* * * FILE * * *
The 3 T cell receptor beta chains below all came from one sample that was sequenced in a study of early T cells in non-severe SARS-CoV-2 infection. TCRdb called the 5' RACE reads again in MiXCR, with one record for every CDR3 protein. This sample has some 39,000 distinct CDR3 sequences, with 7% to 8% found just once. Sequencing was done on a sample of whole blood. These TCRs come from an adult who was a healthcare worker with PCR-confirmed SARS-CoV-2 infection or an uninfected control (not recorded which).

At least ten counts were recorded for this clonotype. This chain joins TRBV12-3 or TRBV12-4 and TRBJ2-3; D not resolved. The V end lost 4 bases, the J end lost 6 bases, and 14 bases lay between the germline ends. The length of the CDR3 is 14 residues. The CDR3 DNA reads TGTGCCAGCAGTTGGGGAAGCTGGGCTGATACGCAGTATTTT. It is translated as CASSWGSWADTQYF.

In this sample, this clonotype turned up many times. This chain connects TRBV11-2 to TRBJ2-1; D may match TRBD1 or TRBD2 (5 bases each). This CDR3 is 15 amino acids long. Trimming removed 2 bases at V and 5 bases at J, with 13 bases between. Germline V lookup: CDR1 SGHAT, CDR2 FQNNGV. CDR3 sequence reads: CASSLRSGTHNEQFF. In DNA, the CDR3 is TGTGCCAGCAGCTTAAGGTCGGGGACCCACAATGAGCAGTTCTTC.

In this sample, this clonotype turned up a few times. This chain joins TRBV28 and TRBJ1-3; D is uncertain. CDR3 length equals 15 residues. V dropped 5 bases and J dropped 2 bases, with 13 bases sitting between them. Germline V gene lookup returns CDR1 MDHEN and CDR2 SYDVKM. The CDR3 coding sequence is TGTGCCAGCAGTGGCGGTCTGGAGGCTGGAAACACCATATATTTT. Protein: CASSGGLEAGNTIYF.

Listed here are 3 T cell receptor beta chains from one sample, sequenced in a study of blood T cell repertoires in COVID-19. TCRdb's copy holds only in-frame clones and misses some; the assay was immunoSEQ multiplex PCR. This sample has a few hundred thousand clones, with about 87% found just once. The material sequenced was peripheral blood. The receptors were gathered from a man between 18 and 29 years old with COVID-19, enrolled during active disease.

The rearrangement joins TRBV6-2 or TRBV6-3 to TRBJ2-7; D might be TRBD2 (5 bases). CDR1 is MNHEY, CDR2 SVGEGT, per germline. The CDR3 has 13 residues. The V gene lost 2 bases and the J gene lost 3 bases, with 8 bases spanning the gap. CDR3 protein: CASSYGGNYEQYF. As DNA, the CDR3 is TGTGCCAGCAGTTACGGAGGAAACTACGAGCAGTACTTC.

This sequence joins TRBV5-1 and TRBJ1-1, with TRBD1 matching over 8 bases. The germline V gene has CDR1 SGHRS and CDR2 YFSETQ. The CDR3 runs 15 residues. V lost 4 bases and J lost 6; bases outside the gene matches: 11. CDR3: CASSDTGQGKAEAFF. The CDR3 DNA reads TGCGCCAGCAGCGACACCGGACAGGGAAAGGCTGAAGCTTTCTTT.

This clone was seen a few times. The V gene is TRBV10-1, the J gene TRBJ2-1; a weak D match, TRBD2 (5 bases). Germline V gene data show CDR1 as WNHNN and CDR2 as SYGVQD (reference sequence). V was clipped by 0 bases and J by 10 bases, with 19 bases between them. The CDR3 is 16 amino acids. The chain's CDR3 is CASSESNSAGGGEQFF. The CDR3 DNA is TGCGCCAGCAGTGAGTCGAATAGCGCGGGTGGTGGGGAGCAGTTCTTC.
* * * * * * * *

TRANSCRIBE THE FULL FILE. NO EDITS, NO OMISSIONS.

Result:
The 3 T cell receptor beta chains below all came from one sample that was sequenced in a study of early T cells in non-severe SARS-CoV-2 infection. TCRdb called the 5' RACE reads again in MiXCR, with one record for every CDR3 protein. This sample has some 39,000 distinct CDR3 sequences, with 7% to 8% found just once. Sequencing was done on a sample of whole blood. These TCRs come from an adult who was a healthcare worker with PCR-confirmed SARS-CoV-2 infection or an uninfected control (not recorded which).

At least ten counts were recorded for this clonotype. This chain joins TRBV12-3 or TRBV12-4 and TRBJ2-3; D not resolved. The V end lost 4 bases, the J end lost 6 bases, and 14 bases lay between the germline ends. The length of the CDR3 is 14 residues. The CDR3 DNA reads TGTGCCAGCAGTTGGGGAAGCTGGGCTGATACGCAGTATTTT. It is translated as CASSWGSWADTQYF.

In this sample, this clonotype turned up many times. This chain connects TRBV11-2 to TRBJ2-1; D may match TRBD1 or TRBD2 (5 bases each). This CDR3 is 15 amino acids long. Trimming removed 2 bases at V and 5 bases at J, with 13 bases between. Germline V lookup: CDR1 SGHAT, CDR2 FQNNGV. CDR3 sequence reads: CASSLRSGTHNEQFF. In DNA, the CDR3 is TGTGCCAGCAGCTTAAGGTCGGGGACCCACAATGAGCAGTTCTTC.

In this sample, this clonotype turned up a few times. This chain joins TRBV28 and TRBJ1-3; D is uncertain. CDR3 length equals 15 residues. V dropped 5 bases and J dropped 2 bases, with 13 bases sitting between them. Germline V gene lookup returns CDR1 MDHEN and CDR2 SYDVKM. The CDR3 coding sequence is TGTGCCAGCAGTGGCGGTCTGGAGGCTGGAAACACCATATATTTT. Protein: CASSGGLEAGNTIYF.

Listed here are 3 T cell receptor beta chains from one sample, sequenced in a study of blood T cell repertoires in COVID-19. TCRdb's copy holds only in-frame clones and misses some; the assay was immunoSEQ multiplex PCR. This sample has a few hundred thousand clones, with about 87% found just once. The material sequenced was peripheral blood. The receptors were gathered from a man between 18 and 29 years old with COVID-19, enrolled during active disease.

The rearrangement joins TRBV6-2 or TRBV6-3 to TRBJ2-7; D might be TRBD2 (5 bases). CDR1 is MNHEY, CDR2 SVGEGT, per germline. The CDR3 has 13 residues. The V gene lost 2 bases and the J gene lost 3 bases, with 8 bases spanning the gap. CDR3 protein: CASSYGGNYEQYF. As DNA, the CDR3 is TGTGCCAGCAGTTACGGAGGAAACTACGAGCAGTACTTC.

This sequence joins TRBV5-1 and TRBJ1-1, with TRBD1 matching over 8 bases. The germline V gene has CDR1 SGHRS and CDR2 YFSETQ. The CDR3 runs 15 residues. V lost 4 bases and J lost 6; bases outside the gene matches: 11. CDR3: CASSDTGQGKAEAFF. The CDR3 DNA reads TGCGCCAGCAGCGACACCGGACAGGGAAAGGCTGAAGCTTTCTTT.

This clone was seen a few times. The V gene is TRBV10-1, the J gene TRBJ2-1; a weak D match, TRBD2 (5 bases). Germline V gene data show CDR1 as WNHNN and CDR2 as SYGVQD (reference sequence). V was clipped by 0 bases and J by 10 bases, with 19 bases between them. The CDR3 is 16 amino acids. The chain's CDR3 is CASSESNSAGGGEQFF. The CDR3 DNA is TGCGCCAGCAGTGAGTCGAATAGCGCGGGTGGTGGGGAGCAGTTCTTC.